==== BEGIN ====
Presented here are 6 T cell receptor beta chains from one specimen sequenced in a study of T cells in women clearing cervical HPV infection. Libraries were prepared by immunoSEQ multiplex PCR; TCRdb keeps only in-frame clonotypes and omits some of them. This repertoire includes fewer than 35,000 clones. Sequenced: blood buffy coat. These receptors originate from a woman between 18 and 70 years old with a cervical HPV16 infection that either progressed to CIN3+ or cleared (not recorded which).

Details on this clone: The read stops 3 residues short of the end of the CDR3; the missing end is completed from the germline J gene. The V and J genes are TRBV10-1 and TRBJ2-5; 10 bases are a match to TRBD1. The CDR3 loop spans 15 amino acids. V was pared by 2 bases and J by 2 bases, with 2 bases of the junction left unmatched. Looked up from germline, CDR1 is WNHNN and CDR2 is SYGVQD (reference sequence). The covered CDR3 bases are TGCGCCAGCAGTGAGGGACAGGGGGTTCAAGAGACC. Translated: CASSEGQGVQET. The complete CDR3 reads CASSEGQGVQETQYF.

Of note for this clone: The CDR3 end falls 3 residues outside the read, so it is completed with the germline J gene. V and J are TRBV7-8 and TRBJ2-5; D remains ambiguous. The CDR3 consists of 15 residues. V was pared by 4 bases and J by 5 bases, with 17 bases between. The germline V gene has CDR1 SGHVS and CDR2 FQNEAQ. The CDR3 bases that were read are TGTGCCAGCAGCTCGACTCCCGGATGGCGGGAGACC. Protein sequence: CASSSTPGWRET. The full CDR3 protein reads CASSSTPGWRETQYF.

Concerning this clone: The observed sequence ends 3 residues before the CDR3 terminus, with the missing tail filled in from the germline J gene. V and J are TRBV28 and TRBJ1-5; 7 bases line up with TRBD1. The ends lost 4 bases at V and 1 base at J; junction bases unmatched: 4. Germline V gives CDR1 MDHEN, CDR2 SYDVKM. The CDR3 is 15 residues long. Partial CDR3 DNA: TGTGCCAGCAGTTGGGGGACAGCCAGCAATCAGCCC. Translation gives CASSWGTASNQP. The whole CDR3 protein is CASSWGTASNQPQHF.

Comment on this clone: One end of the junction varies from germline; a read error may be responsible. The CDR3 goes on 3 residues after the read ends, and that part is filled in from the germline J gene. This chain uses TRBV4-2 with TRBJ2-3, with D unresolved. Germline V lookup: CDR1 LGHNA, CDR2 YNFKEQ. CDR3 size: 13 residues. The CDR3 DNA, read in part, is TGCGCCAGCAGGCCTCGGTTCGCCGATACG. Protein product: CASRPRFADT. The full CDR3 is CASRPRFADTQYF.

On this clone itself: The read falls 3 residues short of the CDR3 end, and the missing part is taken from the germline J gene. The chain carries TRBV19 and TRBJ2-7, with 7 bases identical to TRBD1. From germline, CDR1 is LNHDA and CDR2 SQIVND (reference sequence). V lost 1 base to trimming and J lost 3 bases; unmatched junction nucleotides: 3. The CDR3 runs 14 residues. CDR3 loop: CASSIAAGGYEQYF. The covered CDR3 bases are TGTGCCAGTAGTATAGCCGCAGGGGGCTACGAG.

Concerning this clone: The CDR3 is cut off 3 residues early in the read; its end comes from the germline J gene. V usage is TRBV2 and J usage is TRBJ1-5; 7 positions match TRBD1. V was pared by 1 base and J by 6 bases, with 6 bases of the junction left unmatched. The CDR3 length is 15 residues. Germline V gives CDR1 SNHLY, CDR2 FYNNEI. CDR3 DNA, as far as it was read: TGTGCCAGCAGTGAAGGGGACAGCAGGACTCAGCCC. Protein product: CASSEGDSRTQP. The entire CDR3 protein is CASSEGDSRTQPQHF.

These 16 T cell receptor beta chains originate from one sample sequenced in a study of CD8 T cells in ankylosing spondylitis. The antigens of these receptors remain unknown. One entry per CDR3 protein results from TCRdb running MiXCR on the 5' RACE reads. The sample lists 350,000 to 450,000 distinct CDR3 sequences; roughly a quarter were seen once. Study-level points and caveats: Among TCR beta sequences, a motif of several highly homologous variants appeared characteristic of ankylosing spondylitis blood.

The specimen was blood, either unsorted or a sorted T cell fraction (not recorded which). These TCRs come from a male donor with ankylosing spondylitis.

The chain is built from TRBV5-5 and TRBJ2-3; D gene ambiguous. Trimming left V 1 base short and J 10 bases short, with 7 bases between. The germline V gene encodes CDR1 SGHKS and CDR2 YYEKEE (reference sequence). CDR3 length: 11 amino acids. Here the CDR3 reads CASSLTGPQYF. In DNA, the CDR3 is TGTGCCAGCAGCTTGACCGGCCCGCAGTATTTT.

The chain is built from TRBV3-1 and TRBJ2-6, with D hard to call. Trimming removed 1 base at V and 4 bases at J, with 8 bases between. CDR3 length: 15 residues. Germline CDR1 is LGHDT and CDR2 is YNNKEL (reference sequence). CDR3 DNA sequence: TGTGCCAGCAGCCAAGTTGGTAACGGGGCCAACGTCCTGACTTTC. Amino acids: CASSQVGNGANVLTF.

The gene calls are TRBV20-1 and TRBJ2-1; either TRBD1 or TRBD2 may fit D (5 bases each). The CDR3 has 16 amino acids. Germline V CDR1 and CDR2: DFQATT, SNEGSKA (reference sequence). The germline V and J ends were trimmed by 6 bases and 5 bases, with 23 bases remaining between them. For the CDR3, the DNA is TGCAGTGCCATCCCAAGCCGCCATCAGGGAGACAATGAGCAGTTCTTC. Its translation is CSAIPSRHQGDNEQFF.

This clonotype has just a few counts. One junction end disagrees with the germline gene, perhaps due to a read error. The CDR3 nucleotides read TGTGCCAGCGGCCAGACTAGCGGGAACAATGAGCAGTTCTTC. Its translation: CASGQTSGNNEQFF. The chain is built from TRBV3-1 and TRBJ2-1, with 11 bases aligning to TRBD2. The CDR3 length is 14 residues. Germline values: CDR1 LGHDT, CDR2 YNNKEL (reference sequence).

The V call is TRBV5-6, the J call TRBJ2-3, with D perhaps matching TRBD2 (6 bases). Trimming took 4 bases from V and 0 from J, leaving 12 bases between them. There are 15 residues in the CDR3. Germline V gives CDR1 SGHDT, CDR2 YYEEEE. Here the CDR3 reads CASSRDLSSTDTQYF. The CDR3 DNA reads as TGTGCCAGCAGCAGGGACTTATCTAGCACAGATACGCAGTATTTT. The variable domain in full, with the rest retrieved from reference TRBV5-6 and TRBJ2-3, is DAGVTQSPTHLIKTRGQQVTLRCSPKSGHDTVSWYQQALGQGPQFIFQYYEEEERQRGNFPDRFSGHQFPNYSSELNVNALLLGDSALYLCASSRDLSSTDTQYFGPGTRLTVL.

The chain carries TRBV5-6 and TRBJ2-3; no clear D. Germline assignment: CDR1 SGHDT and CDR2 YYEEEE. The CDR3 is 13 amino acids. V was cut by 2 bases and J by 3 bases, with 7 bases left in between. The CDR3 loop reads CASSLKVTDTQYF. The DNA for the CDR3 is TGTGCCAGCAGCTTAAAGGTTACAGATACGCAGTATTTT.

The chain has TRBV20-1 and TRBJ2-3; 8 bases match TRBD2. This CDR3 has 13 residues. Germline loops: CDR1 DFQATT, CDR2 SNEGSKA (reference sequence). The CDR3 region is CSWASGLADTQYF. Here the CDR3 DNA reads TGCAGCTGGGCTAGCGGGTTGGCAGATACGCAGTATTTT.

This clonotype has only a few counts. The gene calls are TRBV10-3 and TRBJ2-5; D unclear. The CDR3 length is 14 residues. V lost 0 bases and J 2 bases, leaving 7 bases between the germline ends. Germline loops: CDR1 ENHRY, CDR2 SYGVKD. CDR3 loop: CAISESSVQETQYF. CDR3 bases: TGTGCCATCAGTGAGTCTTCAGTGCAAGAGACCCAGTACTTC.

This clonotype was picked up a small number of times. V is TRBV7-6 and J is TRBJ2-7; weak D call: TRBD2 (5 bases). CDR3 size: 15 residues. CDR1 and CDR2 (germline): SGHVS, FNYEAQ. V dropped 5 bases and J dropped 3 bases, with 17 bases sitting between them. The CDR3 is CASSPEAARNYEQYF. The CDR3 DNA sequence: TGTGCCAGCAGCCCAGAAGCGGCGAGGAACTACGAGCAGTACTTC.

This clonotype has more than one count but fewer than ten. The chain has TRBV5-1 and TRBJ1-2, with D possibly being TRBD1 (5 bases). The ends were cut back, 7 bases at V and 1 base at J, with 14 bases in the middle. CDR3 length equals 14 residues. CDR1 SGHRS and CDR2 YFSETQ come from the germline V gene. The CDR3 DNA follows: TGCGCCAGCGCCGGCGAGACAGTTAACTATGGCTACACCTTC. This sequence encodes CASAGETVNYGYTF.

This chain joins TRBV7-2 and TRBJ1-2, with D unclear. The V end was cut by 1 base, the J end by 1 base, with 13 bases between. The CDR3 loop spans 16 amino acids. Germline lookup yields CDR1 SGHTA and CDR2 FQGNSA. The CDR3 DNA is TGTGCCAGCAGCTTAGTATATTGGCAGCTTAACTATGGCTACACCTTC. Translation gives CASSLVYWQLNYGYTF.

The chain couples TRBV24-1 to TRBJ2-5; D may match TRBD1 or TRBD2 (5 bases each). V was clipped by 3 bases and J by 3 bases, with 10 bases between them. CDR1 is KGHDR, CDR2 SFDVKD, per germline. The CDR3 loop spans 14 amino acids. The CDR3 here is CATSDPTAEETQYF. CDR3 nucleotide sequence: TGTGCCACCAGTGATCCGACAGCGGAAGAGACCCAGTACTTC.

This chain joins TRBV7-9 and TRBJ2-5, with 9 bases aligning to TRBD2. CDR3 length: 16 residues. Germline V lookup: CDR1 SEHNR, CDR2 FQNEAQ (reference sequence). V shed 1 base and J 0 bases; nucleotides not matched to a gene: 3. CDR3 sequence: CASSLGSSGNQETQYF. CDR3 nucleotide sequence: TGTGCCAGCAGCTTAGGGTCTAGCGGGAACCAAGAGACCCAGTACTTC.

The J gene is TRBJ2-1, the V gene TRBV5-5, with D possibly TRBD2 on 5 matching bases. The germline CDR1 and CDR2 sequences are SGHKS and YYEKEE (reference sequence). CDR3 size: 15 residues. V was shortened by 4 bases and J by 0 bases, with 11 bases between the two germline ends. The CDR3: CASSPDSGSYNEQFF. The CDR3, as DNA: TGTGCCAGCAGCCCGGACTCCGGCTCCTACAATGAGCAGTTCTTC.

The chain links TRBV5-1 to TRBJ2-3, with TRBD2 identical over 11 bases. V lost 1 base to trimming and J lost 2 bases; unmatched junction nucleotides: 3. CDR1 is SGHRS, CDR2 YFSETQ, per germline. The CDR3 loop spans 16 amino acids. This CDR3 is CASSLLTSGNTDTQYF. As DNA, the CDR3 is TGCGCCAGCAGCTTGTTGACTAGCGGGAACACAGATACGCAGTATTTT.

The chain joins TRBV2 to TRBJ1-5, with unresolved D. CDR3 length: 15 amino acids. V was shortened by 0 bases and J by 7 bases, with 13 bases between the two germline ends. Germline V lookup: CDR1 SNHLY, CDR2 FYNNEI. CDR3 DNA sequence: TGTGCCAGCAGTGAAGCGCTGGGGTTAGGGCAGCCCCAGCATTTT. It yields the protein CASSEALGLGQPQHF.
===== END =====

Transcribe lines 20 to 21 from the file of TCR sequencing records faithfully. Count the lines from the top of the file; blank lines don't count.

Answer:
This chain joins TRBV7-2 and TRBJ1-2, with D unclear. The V end was cut by 1 base, the J end by 1 base, with 13 bases between. The CDR3 loop spans 16 amino acids. Germline lookup yields CDR1 SGHTA and CDR2 FQGNSA. The CDR3 DNA is TGTGCCAGCAGCTTAGTATATTGGCAGCTTAACTATGGCTACACCTTC. Translation gives CASSLVYWQLNYGYTF.

The chain couples TRBV24-1 to TRBJ2-5; D may match TRBD1 or TRBD2 (5 bases each). V was clipped by 3 bases and J by 3 bases, with 10 bases between them. CDR1 is KGHDR, CDR2 SFDVKD, per germline. The CDR3 loop spans 14 amino acids. The CDR3 here is CATSDPTAEETQYF. CDR3 nucleotide sequence: TGTGCCACCAGTGATCCGACAGCGGAAGAGACCCAGTACTTC.